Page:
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policy: slogans or complexity? February 27, 2017

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Nobody knew it could be so complicated. Actually, anyone who thought about it for more than 30 seconds knew it was very complicated.

a reflection on lawyer-legislator ethics February 11, 2017

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The Florida House of Representatives features on its website quite prominently a Public Guide to Florida House of Representatives Rules Changes with a subtitle of “Ushering a New Level of Transparency and Accountability Revolutionizing State Government. Most of the document relates to lobbying- for example legislators should not fly on private planes owned by lobbyists or corporations that employ lobbyists (and Rule 15.3 of the House Rules specifies that the ban applies even were the representative to pay for the flight). But perhaps there are some other issues they might concentrate on.
Rule 15.2 of the House Rules states:

The Integrity of the House. A member shall respect and comply with the law and shall perform at all times in a manner that promotes public confidence in the integrity and independence of the House and of the Legislature. Each member shall perform at all times in a manner that promotes a professional environment in the House, which shall be free from unlawful employment discrimination.

I am not sure how promoting legislation that could be seen as conducive to a Representative’s personal financial interests as a personal injury lawyer, especially legislation that is drafted so ambiguously as to open up a wealth of litigation possibilities, can possibly be seen as promoting public confidence in the integrity of the House. But perhaps that’s just me.

a prime minister of pretences? October 30, 2016

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The final paragraph of this piece by Nick Cohen raises some quite fundamental questions about transparency in government:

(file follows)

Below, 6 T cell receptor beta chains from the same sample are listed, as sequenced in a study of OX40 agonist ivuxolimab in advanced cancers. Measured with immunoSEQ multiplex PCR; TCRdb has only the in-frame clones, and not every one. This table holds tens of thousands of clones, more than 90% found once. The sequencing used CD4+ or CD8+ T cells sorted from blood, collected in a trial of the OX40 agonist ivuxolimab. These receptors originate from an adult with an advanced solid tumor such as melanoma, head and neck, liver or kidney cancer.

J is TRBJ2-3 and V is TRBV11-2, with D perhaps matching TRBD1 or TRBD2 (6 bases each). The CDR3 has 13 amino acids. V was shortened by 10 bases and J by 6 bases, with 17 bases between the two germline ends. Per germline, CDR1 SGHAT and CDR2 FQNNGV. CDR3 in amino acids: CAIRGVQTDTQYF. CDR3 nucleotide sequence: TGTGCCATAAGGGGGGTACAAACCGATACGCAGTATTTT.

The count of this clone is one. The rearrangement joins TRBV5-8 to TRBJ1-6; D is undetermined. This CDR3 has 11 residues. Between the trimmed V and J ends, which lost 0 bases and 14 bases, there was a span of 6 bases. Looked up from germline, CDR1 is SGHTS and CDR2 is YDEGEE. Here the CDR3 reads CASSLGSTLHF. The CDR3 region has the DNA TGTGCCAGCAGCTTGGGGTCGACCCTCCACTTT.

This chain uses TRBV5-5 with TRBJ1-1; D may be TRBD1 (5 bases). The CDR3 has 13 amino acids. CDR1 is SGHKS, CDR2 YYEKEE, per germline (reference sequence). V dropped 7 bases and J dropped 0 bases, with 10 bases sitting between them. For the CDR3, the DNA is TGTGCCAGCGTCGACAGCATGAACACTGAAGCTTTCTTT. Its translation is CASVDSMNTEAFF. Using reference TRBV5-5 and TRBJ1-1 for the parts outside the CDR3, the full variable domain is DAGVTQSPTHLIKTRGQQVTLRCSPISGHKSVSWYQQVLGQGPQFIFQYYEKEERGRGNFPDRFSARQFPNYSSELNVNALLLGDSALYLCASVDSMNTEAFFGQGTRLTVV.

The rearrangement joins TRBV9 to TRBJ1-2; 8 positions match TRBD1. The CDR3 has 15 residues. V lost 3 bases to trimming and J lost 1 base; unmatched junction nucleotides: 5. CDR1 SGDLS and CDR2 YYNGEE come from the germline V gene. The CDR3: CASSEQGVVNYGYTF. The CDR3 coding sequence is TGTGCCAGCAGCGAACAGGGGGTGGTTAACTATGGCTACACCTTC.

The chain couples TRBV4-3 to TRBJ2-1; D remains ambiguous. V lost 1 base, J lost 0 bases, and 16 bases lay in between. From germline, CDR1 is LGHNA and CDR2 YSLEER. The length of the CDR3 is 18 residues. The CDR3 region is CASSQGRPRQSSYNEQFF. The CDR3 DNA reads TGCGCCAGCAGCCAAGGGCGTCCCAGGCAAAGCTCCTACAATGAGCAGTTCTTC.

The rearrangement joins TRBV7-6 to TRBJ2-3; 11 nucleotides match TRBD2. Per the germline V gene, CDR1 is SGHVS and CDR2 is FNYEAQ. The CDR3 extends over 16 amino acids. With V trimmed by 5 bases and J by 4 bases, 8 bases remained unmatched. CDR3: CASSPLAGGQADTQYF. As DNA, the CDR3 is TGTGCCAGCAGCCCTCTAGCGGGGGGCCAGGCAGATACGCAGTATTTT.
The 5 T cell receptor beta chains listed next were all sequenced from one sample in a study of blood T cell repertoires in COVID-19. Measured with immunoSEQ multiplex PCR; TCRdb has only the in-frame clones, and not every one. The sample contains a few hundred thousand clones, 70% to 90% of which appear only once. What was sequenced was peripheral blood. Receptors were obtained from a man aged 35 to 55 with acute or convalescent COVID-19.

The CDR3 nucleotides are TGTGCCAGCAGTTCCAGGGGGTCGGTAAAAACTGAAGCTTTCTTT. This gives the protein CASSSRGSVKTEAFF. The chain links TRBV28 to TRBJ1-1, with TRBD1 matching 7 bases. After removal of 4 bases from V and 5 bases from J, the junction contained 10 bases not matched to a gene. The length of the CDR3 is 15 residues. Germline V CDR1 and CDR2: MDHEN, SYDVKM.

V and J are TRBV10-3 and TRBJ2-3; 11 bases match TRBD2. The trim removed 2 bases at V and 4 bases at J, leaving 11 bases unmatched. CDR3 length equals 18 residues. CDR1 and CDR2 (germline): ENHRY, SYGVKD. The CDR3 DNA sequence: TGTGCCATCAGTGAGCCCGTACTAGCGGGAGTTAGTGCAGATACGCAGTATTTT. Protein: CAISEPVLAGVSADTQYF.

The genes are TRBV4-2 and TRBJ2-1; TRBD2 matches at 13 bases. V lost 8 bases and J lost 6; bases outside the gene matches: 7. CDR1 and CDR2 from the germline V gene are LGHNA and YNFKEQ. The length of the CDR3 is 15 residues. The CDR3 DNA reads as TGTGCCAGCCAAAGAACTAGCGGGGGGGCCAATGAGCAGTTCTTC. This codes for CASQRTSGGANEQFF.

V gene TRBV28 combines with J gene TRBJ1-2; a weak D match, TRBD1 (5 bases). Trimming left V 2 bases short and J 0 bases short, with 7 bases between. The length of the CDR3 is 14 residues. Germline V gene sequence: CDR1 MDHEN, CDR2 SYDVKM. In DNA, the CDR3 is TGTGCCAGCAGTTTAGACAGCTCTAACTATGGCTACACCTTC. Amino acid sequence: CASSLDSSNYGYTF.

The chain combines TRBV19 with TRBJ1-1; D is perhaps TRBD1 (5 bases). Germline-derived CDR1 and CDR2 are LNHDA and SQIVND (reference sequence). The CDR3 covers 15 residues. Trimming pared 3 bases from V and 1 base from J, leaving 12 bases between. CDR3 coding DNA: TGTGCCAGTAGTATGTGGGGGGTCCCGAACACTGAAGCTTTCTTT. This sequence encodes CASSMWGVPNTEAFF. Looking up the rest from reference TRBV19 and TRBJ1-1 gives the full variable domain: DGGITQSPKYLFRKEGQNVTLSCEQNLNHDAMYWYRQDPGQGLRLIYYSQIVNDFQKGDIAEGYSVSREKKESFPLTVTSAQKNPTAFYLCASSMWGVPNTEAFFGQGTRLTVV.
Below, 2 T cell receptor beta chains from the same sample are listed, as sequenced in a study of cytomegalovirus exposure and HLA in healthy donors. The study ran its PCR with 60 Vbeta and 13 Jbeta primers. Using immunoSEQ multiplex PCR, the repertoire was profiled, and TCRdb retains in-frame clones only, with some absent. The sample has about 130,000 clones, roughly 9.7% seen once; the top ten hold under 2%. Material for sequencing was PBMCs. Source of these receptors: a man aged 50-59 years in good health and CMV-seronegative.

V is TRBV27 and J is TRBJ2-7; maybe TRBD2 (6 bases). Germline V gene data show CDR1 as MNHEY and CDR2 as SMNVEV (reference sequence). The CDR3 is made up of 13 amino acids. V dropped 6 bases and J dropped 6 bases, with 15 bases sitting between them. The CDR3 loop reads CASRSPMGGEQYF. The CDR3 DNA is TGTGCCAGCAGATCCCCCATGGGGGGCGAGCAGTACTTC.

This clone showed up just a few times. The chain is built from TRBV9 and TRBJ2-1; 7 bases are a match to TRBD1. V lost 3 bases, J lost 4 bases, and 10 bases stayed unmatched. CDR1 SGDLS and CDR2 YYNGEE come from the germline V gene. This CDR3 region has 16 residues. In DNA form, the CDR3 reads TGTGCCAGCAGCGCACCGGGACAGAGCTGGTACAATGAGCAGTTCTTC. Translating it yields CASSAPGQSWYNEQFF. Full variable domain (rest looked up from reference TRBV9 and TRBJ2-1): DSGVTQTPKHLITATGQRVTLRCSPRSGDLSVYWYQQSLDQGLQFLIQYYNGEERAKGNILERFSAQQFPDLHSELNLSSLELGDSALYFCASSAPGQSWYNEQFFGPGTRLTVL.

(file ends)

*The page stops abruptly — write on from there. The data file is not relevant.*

Now she is a prime minister of pretences, running a government where feelings matter more than fact. She pretends that we should leave the EU, even though she knows we should remain a member of the single market. She offers us the illusion that we are taking back control, even as we lose our freedom to act. She cuts deals in secret, in the hope that the public will never realise that her land of make-believe is an expensive place to live.

Meanwhile, other news stories suggest that Mark Carney may choose to step down after much public criticism. Whether or not the stepping down would really be for personal reasons, there’s a deep irony here: a person who seems to have tried, in good faith, to carry out his statutory mandate is threatened for not going along with the fantasies the people in power choose to tell the public.

brexit – into uncharted territory June 24, 2016

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The BBC says that 52% of UK voters voted to leave the EU and 48% voted to remain. Winners take all – or rather lose all and impose significant losses on everyone else. The pound fell to the lowest rate against the dollar since 1985. Keith Vaz said the result was terrible. Nigel Farage said it was a victory for real people, ordinary people, decent people (I suppose the 48% who voted for remain are not real, ordinary, or decent). But all those people who believed they were taking back control are about to discover that it was all an illusion and they are even worse off than they were before. If Scotland becomes independent and joins the EU I wonder if I could get a Scottish passport (my mother was born in Edinburgh)?

why brexit matters June 21, 2016

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This is what I spent a chunk of today writing. It is here.

london as an independent city state? June 21, 2016

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More amazing possible implications of a Brexit vote.

brexit worries June 17, 2016